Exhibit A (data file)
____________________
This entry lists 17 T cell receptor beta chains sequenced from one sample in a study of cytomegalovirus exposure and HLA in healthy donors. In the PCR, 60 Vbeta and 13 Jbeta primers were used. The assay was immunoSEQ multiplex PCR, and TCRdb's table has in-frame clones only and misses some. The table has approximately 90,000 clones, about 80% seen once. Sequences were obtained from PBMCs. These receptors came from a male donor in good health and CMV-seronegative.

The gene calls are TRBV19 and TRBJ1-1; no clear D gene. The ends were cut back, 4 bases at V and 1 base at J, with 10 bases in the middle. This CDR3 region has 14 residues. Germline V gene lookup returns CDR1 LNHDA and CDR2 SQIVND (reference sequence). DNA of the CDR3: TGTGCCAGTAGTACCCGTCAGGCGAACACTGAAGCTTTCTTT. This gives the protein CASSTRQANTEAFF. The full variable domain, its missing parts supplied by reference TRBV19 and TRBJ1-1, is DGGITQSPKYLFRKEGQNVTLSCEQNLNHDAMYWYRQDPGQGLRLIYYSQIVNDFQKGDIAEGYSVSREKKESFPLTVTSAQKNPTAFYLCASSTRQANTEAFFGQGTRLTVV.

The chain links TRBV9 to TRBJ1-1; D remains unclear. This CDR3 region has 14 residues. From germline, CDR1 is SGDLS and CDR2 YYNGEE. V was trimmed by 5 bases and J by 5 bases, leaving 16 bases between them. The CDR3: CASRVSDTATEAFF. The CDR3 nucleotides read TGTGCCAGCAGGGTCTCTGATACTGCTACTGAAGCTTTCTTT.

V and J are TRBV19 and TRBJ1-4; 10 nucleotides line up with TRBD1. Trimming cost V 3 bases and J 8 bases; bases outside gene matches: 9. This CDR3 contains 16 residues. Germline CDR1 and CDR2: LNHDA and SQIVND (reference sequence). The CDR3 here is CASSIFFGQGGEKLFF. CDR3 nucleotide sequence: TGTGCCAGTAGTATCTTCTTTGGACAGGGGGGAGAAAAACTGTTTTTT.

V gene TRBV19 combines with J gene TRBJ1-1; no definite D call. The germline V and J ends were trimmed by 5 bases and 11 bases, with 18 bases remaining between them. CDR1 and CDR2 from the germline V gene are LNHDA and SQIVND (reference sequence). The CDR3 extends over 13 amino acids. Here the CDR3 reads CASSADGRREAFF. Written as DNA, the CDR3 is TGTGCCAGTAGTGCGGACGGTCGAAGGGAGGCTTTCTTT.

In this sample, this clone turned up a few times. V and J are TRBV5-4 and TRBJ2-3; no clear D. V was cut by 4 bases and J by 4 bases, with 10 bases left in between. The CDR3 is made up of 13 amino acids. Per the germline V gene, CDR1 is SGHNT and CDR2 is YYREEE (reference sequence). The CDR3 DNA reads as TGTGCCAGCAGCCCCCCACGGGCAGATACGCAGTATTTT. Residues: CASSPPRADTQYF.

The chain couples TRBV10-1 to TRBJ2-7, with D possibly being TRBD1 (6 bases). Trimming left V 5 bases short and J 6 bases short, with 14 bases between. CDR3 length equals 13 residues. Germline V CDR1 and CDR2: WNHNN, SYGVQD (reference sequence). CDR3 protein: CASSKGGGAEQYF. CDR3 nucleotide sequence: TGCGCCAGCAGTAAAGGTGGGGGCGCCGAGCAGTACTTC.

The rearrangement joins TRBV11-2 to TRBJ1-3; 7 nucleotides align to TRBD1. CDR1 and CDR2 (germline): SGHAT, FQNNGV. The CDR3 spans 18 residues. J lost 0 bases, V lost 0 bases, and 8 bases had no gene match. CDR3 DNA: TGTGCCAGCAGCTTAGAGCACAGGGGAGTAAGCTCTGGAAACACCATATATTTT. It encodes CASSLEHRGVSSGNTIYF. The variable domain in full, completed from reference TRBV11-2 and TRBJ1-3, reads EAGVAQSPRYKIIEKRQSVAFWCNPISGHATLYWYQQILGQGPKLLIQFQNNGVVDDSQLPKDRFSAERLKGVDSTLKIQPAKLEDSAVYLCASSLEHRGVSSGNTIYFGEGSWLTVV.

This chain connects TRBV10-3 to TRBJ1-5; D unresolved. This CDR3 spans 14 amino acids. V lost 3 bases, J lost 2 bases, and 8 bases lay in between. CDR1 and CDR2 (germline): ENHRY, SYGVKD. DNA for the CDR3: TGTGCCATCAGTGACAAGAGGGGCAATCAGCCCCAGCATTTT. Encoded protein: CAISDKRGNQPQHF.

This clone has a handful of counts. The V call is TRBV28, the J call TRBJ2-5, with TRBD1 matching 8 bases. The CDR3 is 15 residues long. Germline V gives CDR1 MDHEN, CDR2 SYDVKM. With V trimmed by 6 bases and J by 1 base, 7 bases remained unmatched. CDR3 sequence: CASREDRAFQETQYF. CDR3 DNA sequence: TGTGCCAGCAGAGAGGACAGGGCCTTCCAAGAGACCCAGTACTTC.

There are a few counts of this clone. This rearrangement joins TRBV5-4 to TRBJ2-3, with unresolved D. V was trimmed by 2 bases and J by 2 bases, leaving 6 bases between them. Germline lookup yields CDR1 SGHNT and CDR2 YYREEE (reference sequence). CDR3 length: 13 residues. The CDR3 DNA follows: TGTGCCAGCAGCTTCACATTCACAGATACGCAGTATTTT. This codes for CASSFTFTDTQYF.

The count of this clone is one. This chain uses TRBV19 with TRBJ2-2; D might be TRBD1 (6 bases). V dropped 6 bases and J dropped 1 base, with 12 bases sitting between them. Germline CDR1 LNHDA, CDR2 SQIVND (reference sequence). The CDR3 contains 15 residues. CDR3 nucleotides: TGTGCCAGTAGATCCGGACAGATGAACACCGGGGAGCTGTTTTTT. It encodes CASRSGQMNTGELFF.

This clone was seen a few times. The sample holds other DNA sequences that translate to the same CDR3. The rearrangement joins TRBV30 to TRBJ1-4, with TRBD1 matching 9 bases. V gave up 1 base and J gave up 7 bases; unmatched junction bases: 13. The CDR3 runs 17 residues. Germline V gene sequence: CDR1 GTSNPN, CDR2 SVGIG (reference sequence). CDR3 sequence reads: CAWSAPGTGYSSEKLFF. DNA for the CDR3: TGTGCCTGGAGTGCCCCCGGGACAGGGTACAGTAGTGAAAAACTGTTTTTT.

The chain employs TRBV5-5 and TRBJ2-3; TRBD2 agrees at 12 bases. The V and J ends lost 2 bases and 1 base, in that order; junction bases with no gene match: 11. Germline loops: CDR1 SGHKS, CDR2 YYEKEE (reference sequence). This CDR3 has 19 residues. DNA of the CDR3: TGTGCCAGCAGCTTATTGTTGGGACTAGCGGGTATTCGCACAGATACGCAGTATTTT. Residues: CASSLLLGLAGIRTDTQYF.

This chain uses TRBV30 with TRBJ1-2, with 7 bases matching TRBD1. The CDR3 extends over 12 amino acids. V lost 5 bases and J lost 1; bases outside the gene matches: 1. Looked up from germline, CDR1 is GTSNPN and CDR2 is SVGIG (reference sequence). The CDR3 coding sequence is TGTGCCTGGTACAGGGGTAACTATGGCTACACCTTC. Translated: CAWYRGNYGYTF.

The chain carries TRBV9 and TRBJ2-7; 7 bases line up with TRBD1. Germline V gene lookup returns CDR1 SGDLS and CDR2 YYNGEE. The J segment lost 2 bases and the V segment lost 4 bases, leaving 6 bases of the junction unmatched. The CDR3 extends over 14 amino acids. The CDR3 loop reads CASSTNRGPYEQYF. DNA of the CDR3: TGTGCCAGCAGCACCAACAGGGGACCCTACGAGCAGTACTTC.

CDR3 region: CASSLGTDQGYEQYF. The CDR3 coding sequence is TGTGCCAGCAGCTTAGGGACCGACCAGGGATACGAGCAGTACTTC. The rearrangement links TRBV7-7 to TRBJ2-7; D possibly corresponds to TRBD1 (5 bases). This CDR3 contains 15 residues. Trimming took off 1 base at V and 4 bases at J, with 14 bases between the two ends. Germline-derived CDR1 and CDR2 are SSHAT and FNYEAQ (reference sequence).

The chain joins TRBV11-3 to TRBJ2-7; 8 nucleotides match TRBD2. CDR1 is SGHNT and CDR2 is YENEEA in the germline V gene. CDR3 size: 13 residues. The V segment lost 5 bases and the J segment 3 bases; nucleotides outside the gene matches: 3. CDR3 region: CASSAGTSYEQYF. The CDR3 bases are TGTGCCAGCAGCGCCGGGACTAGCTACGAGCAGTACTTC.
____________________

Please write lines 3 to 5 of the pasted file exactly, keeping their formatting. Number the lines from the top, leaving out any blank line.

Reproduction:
The chain links TRBV9 to TRBJ1-1; D remains unclear. This CDR3 region has 14 residues. From germline, CDR1 is SGDLS and CDR2 YYNGEE. V was trimmed by 5 bases and J by 5 bases, leaving 16 bases between them. The CDR3: CASRVSDTATEAFF. The CDR3 nucleotides read TGTGCCAGCAGGGTCTCTGATACTGCTACTGAAGCTTTCTTT.

V and J are TRBV19 and TRBJ1-4; 10 nucleotides line up with TRBD1. Trimming cost V 3 bases and J 8 bases; bases outside gene matches: 9. This CDR3 contains 16 residues. Germline CDR1 and CDR2: LNHDA and SQIVND (reference sequence). The CDR3 here is CASSIFFGQGGEKLFF. CDR3 nucleotide sequence: TGTGCCAGTAGTATCTTCTTTGGACAGGGGGGAGAAAAACTGTTTTTT.

V gene TRBV19 combines with J gene TRBJ1-1; no definite D call. The germline V and J ends were trimmed by 5 bases and 11 bases, with 18 bases remaining between them. CDR1 and CDR2 from the germline V gene are LNHDA and SQIVND (reference sequence). The CDR3 extends over 13 amino acids. Here the CDR3 reads CASSADGRREAFF. Written as DNA, the CDR3 is TGTGCCAGTAGTGCGGACGGTCGAAGGGAGGCTTTCTTT.